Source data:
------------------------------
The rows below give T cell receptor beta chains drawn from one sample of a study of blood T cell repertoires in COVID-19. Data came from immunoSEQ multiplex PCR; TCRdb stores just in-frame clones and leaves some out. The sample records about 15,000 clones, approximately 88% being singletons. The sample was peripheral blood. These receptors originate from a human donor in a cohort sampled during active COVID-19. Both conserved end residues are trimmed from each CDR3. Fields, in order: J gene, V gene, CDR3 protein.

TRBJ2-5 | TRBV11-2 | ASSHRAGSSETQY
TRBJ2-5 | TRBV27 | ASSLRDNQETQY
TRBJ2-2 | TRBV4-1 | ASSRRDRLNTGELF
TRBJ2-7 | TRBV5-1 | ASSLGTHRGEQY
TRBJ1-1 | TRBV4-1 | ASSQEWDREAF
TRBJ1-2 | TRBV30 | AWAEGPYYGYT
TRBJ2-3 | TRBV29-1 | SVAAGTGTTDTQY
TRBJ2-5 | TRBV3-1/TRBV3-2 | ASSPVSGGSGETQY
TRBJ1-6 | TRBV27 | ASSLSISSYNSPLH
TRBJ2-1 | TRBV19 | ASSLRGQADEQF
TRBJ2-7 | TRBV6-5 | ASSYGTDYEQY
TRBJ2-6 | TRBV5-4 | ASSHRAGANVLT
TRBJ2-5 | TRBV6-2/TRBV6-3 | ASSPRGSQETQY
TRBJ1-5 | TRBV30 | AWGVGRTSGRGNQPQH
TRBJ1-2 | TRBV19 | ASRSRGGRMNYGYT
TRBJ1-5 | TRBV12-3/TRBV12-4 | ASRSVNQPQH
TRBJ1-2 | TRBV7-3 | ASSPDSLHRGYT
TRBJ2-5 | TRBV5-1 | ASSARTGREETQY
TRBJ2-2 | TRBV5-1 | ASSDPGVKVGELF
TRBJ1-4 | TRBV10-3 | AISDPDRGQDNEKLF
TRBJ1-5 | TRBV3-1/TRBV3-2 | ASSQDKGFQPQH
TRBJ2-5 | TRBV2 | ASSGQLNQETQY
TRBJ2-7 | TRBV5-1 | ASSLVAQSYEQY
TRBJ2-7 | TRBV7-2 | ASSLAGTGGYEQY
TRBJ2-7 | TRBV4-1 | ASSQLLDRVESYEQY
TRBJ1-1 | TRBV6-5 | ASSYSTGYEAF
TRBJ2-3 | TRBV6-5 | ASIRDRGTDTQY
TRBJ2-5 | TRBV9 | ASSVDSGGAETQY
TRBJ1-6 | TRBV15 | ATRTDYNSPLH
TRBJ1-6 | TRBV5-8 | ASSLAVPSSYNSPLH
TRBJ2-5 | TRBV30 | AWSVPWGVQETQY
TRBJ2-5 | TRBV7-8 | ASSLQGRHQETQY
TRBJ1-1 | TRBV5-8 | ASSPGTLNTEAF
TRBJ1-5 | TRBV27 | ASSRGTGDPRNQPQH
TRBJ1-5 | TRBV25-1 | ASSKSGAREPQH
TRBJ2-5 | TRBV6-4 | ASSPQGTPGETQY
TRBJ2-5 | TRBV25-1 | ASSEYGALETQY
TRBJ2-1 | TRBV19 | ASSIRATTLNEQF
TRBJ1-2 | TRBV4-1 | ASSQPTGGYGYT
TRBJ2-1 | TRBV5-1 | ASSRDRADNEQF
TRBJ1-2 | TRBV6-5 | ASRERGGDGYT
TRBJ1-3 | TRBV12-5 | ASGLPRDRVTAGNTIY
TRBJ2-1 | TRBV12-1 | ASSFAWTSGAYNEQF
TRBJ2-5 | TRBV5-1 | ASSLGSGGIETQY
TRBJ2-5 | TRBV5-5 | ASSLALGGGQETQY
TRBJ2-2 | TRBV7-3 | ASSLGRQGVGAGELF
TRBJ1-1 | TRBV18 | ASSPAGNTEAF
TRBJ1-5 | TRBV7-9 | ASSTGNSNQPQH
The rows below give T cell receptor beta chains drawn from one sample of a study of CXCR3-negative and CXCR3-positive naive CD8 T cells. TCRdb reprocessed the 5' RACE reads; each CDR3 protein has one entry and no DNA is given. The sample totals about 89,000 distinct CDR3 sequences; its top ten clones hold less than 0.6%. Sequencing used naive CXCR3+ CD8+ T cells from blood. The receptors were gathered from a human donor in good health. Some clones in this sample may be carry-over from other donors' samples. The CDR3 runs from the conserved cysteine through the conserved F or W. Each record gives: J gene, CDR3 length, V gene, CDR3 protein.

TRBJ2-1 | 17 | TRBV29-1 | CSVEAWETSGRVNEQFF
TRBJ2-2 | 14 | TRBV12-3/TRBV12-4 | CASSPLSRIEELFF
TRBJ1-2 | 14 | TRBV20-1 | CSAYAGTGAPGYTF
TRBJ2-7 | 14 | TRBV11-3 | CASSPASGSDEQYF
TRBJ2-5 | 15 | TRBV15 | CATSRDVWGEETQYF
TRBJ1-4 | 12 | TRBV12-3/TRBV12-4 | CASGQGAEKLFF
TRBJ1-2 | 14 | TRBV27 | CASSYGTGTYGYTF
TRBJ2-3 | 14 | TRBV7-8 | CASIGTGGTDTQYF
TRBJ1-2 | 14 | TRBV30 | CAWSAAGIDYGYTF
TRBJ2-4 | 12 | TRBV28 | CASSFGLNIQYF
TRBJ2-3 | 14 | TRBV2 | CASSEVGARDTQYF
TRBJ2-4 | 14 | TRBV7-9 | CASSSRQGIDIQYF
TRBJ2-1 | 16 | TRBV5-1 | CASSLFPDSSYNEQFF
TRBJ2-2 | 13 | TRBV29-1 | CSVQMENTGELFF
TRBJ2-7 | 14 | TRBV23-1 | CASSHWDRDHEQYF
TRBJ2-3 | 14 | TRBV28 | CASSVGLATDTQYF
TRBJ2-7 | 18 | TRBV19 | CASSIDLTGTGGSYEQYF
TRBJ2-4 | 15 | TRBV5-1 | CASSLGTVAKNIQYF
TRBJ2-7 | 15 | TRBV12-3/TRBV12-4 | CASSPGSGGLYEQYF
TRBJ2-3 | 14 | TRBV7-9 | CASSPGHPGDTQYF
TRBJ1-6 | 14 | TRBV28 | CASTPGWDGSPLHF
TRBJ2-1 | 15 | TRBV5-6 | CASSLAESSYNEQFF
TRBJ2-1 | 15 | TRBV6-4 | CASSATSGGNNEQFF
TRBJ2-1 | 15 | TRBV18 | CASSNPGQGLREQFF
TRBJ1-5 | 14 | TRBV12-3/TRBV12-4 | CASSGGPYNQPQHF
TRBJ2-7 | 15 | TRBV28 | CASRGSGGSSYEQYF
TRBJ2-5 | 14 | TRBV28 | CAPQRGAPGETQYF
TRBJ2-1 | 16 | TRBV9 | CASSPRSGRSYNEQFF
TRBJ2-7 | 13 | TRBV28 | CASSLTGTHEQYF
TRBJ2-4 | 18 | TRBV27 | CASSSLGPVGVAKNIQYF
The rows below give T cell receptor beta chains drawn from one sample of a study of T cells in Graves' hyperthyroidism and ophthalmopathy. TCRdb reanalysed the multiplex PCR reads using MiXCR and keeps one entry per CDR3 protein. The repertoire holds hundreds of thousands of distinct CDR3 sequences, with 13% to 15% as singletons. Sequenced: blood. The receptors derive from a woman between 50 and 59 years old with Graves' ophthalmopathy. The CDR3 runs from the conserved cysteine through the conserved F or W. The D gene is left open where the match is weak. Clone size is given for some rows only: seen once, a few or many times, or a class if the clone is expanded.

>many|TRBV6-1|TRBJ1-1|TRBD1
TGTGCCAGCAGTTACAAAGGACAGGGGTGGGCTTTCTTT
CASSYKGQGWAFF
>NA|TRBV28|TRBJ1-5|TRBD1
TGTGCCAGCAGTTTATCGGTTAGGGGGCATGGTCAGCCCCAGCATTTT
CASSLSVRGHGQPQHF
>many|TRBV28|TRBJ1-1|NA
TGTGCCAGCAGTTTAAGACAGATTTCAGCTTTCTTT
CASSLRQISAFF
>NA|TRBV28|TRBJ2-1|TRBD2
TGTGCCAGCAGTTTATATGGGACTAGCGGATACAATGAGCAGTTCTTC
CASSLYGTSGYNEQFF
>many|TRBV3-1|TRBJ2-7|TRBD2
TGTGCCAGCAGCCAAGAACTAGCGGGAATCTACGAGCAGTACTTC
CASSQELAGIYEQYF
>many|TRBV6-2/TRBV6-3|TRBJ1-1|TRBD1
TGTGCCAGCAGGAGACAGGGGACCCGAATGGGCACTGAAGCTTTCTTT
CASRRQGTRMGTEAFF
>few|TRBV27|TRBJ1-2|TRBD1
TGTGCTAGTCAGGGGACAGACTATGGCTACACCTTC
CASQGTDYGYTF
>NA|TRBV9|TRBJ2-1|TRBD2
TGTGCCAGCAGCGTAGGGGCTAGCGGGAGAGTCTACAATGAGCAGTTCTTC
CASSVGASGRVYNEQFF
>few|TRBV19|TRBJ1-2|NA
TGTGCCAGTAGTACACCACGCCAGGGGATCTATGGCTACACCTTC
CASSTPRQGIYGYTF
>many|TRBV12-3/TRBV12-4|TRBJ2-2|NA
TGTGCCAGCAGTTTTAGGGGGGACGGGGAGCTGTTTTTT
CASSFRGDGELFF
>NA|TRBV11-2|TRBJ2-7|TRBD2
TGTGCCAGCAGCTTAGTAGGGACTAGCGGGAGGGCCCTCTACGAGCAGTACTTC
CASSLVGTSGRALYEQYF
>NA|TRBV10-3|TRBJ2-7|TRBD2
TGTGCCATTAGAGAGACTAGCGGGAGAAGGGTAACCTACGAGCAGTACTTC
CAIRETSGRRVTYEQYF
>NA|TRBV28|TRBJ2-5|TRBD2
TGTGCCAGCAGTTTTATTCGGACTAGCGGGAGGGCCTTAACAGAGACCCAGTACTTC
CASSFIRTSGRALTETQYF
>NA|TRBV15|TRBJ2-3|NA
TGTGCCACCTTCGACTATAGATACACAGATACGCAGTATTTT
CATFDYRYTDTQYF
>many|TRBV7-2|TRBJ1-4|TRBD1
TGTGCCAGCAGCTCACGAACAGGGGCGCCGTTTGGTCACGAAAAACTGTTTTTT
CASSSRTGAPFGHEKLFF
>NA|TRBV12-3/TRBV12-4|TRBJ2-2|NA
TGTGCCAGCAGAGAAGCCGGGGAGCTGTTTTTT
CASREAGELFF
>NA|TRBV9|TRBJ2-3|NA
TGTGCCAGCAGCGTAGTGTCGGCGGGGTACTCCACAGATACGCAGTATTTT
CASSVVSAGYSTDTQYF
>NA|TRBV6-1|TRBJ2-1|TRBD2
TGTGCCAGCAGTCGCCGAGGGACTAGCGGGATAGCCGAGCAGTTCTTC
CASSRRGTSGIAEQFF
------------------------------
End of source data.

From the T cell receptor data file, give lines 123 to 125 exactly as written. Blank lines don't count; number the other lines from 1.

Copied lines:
CATFDYRYTDTQYF
>many|TRBV7-2|TRBJ1-4|TRBD1
TGTGCCAGCAGCTCACGAACAGGGGCGCCGTTTGGTCACGAAAAACTGTTTTTT